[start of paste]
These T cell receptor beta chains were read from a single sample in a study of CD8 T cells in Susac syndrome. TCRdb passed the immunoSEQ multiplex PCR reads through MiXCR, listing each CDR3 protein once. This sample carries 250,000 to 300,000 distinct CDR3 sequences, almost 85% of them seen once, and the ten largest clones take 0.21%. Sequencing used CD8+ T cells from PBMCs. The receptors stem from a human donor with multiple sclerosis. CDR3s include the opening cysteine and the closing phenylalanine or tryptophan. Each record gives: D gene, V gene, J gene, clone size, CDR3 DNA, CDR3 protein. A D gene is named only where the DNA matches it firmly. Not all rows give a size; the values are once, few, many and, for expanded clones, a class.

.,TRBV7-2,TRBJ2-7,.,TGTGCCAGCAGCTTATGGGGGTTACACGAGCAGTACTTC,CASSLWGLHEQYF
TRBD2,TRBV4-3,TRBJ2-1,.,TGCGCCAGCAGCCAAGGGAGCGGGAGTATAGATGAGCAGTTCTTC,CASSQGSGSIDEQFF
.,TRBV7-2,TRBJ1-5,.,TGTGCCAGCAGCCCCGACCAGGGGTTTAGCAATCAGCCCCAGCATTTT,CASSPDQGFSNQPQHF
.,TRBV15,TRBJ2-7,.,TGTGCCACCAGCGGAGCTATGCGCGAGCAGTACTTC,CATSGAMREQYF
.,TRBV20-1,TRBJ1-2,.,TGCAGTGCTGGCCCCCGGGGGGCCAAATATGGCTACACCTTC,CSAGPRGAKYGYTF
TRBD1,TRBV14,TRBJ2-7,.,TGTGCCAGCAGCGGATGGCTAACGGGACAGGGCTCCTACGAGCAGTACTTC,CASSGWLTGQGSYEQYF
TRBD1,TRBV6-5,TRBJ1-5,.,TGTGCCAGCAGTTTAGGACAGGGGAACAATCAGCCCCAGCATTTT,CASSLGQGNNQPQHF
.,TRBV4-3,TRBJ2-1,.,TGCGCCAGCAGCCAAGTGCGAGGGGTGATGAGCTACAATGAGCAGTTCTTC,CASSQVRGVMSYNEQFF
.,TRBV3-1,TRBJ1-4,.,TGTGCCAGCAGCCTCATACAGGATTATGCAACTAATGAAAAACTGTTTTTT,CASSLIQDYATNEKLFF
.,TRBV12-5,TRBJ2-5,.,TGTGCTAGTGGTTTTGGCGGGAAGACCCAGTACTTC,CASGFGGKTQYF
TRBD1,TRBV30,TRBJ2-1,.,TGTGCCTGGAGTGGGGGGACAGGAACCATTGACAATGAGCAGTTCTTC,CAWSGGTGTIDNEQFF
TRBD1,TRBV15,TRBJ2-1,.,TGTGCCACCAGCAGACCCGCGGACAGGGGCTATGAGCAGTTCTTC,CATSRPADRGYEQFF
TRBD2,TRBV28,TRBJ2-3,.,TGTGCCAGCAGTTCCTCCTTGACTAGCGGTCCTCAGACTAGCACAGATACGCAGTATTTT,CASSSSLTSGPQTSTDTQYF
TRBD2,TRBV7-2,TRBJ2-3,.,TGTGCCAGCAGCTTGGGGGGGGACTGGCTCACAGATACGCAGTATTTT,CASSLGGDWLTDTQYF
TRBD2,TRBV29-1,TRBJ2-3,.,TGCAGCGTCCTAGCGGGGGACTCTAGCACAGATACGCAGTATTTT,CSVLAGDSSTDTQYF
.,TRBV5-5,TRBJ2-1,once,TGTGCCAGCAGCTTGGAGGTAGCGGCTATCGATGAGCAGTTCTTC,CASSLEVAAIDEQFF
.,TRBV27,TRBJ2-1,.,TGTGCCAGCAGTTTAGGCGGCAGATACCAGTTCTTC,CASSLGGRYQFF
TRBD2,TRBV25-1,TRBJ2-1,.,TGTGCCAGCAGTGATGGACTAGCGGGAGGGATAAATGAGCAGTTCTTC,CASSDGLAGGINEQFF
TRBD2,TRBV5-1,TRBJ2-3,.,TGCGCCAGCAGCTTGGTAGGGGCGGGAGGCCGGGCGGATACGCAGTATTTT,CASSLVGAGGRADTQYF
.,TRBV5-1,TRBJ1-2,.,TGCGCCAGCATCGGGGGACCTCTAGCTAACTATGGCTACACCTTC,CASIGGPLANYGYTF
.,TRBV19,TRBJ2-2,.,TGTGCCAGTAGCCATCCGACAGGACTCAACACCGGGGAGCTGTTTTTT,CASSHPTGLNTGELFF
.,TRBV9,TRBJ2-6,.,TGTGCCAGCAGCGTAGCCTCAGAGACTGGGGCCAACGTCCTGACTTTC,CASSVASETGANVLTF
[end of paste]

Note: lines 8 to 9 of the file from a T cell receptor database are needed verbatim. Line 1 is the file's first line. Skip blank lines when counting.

TRBD1,TRBV6-5,TRBJ1-5,.,TGTGCCAGCAGTTTAGGACAGGGGAACAATCAGCCCCAGCATTTT,CASSLGQGNNQPQHF
.,TRBV4-3,TRBJ2-1,.,TGCGCCAGCAGCCAAGTGCGAGGGGTGATGAGCTACAATGAGCAGTTCTTC,CASSQVRGVMSYNEQFF